A few days after the United Nations Educational Scientific and Cultural Organization’s (UNESCO) executive board elected Syria to a pair of committees—one of which deals directly with human rights—a spokesman for the international organization admitted the election was actually “a bad joke.”
“See, with the Assad regime’s continued brutal crackdown on the protests, we figured the whole world would realize we were kidding,” explained chief UNESCO spokesman Sue Williams. “Clearly, we were wrong.” The Syrian government’s crackdown on protests opposing the regime has resulted in more than 4,000 deaths in the past eight months.
The admission came after the organization received heat from groups like UN Watch, a non-governmental organization dedicated to monitoring the UN and ensuring its compliance with the human rights principles of its charter.
“You know, I thought this might be a joke,” said Hillel Neuer, UN Watch’s executive director. “But you never know with the UN these days…they were pretty serious when they elected Libya to the Human Rights Council last year.” That measure was definitively proven farcical less than a year later when the country’s dictator, Moammar Gadhafi (known for sponsoring terrorism in the past), violently suppressed protests that were a part of the “Arab Spring.” Since the removal of the tyrant, Libya has been reinstated on that council.
Syria was supported in its efforts to join the committee by its Arab neighbors. When asked for the reasoning behind supporting Syria, Iraqi UN Ambassador Hamid al Bayati explained, “We got scared. Bashir [al-Assad, President of Syria] threatened to call Iran if we didn’t support him. And we didn’t want to get beat up, so…really, we had no choice.”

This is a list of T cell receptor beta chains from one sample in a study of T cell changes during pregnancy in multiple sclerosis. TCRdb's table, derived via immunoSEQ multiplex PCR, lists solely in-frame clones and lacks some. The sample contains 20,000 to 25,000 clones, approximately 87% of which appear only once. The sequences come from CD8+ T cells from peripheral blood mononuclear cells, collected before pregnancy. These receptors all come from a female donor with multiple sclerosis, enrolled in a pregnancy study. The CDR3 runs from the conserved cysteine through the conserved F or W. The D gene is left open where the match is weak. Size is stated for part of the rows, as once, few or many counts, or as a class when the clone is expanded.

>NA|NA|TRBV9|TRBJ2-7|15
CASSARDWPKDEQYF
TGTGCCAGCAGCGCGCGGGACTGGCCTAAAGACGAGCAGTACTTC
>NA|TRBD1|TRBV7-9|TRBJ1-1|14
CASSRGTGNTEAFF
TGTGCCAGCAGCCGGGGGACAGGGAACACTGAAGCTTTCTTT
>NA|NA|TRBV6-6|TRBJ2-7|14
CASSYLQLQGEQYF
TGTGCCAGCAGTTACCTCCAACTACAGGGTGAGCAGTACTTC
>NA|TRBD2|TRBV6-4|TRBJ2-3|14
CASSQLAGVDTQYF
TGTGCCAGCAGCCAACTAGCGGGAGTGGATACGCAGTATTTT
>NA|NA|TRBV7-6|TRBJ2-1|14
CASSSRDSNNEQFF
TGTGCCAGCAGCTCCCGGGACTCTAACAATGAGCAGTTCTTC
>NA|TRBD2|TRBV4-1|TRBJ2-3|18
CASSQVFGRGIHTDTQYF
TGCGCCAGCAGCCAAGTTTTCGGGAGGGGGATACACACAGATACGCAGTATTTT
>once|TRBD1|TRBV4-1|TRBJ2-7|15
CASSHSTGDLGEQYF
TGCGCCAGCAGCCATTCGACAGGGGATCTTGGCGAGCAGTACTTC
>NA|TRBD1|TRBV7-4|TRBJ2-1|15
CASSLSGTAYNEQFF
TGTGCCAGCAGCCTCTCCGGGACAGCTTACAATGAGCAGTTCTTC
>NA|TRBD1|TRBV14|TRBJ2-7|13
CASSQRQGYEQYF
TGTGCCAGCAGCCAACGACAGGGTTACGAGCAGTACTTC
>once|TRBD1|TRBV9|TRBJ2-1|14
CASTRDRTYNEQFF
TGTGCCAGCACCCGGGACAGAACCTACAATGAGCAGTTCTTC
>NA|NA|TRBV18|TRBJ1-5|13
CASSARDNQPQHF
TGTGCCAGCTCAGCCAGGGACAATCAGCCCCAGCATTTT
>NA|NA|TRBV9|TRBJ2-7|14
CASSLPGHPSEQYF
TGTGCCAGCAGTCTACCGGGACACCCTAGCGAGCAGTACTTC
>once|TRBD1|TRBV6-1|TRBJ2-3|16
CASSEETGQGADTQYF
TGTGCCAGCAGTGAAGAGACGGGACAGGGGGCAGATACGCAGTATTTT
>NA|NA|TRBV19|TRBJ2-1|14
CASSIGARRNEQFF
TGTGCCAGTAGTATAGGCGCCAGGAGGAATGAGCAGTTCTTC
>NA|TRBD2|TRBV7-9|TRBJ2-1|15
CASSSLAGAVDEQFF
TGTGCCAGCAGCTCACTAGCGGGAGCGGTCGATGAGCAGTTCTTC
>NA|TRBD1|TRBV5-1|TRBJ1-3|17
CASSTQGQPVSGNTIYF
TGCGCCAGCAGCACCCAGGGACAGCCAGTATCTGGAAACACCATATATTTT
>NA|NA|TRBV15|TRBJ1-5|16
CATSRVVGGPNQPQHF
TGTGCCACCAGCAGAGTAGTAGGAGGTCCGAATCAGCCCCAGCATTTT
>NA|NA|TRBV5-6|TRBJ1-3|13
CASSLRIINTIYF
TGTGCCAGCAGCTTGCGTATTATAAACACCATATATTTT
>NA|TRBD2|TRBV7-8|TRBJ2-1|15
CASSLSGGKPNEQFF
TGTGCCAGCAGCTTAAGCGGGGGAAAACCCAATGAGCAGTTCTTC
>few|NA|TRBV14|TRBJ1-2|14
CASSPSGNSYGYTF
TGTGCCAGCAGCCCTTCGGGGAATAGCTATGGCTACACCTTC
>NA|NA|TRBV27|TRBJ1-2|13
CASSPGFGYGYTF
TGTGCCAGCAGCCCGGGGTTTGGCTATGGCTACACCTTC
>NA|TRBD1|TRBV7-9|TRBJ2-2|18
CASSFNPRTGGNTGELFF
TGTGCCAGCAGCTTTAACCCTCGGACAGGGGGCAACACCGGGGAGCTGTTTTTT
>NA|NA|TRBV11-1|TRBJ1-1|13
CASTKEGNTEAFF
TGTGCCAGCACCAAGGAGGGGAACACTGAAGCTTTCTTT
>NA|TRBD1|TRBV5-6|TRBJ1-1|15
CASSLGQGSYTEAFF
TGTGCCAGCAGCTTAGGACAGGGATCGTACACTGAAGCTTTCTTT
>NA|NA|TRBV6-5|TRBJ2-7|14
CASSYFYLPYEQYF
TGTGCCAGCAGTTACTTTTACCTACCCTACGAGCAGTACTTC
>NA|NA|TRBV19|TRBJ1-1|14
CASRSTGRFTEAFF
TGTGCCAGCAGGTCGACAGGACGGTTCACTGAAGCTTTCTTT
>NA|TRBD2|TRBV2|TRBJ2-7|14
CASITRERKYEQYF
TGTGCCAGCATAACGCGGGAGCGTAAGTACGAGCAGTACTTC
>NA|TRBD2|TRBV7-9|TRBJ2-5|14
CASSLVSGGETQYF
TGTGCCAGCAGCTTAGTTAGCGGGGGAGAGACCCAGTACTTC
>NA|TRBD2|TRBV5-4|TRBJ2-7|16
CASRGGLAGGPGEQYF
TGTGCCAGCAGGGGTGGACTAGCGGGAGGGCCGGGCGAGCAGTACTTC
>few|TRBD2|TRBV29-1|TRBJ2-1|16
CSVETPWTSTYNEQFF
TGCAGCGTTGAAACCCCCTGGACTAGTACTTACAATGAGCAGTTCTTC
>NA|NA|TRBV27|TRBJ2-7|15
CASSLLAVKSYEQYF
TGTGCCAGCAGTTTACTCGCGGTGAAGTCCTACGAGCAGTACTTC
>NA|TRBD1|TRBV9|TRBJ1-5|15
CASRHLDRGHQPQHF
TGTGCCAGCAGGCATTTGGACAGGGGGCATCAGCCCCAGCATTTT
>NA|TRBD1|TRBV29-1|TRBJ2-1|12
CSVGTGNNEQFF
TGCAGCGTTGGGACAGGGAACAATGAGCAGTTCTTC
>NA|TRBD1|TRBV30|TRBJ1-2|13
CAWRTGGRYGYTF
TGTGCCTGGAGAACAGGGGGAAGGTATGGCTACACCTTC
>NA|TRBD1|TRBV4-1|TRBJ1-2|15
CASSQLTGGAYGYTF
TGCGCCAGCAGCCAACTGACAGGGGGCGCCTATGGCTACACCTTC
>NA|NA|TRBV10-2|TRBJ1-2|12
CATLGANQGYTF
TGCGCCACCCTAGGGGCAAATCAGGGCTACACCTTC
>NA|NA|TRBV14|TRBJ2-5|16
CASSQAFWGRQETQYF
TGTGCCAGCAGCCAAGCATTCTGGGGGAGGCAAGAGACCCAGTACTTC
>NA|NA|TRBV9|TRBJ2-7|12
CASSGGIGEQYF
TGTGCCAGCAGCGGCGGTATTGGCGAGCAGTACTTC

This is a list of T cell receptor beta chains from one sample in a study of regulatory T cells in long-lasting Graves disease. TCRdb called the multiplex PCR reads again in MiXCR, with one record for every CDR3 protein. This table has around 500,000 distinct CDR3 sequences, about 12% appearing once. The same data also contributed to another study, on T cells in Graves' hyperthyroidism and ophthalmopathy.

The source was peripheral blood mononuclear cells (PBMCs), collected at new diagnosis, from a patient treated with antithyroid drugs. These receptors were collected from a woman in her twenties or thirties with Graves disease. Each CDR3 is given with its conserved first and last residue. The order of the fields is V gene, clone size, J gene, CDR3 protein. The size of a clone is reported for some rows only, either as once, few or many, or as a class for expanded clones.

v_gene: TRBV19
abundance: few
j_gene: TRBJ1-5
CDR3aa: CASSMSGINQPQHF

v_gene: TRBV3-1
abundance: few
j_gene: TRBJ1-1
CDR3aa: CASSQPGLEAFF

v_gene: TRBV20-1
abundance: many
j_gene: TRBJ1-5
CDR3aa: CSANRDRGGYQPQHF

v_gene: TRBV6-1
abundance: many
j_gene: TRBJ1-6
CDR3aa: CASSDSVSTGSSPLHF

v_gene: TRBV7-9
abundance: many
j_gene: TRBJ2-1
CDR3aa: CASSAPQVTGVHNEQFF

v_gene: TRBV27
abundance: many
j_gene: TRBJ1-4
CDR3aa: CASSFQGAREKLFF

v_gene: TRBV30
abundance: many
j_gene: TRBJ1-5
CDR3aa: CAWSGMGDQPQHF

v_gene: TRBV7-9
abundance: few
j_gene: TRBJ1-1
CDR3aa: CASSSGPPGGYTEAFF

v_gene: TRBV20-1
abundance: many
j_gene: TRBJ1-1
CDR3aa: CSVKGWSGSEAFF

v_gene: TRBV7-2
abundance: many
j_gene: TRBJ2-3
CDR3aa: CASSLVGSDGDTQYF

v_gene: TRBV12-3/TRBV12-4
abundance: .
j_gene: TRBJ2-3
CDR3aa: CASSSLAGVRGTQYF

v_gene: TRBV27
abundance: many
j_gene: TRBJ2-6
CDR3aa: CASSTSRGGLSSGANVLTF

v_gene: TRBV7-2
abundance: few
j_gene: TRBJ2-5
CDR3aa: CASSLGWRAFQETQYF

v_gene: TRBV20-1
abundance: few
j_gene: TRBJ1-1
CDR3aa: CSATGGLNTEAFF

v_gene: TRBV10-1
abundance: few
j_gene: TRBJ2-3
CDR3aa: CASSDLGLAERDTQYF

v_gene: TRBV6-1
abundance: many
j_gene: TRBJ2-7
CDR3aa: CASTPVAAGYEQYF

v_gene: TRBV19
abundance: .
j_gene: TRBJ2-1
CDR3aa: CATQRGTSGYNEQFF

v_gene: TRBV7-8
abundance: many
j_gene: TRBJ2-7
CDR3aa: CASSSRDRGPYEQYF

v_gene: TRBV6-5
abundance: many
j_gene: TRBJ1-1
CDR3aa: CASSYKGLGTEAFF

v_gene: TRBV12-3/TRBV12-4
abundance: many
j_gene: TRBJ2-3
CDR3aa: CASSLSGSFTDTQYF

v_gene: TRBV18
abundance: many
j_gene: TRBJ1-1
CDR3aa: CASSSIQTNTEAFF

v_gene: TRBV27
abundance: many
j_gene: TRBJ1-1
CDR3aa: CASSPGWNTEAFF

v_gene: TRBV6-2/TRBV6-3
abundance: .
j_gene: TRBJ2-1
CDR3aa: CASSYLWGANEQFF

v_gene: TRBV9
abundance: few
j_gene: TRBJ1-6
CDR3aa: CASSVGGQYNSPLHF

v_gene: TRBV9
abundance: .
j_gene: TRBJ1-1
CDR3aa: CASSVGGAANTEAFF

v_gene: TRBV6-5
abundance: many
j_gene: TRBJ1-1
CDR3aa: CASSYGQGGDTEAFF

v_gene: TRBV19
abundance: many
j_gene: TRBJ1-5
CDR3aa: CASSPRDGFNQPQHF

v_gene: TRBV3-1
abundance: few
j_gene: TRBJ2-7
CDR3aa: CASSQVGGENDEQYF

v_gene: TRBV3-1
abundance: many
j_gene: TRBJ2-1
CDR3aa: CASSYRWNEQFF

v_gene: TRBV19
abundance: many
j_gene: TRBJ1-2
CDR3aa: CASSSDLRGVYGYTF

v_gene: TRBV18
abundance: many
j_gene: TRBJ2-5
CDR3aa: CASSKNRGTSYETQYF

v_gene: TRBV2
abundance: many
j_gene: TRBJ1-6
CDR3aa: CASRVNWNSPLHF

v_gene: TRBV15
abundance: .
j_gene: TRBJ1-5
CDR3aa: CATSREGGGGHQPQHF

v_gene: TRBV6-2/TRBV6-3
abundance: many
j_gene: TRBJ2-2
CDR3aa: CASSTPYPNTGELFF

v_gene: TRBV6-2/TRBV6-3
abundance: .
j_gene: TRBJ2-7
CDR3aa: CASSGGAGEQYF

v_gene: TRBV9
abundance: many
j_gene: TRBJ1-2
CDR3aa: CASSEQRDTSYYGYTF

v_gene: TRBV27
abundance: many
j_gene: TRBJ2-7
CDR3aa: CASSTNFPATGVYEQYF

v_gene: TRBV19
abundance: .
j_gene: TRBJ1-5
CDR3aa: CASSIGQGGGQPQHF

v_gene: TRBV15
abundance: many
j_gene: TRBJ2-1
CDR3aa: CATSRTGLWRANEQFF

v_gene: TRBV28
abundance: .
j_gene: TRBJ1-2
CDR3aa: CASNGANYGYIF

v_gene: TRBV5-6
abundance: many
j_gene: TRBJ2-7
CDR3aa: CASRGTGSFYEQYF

However, thanks to the UNESCO vote, the message from the UN remains conflicted. Shortly following Syria’s appointment to the UNESCO committee, the UN Human Rights Committee (UNHRC) passed a resolution condemning Syria for its violent suppression of the widespread demonstrations currently gripping the country. Critics of the international body saw this as the embodiment of UN inefficiency and incoherence.
“Forget the whole ‘one hand not talking to the other’ cliché,” said Joseph McCreary, a visiting fellow in the Economics department of the American Enterprise Institute, “this is one eyeball seeing something completely different than the other. The UN is a chameleon—a confused chameleon. It doesn’t know what the hell it’s doing.”
“The idea that the UN is somehow credible when it comes to human rights is laughable,” agreed former US Ambassador to the UN John Bolton, an outspoken critic of the organization. “Honestly, look at past UN ‘human rights’ interventions. Look at Rwanda. That went well.”
Chester McFisticuffs | Washington, D.C. |
This piece was cross-posted from The Washington Fancy. It is intended as satire. The story, while containing elements of truth, is fictional.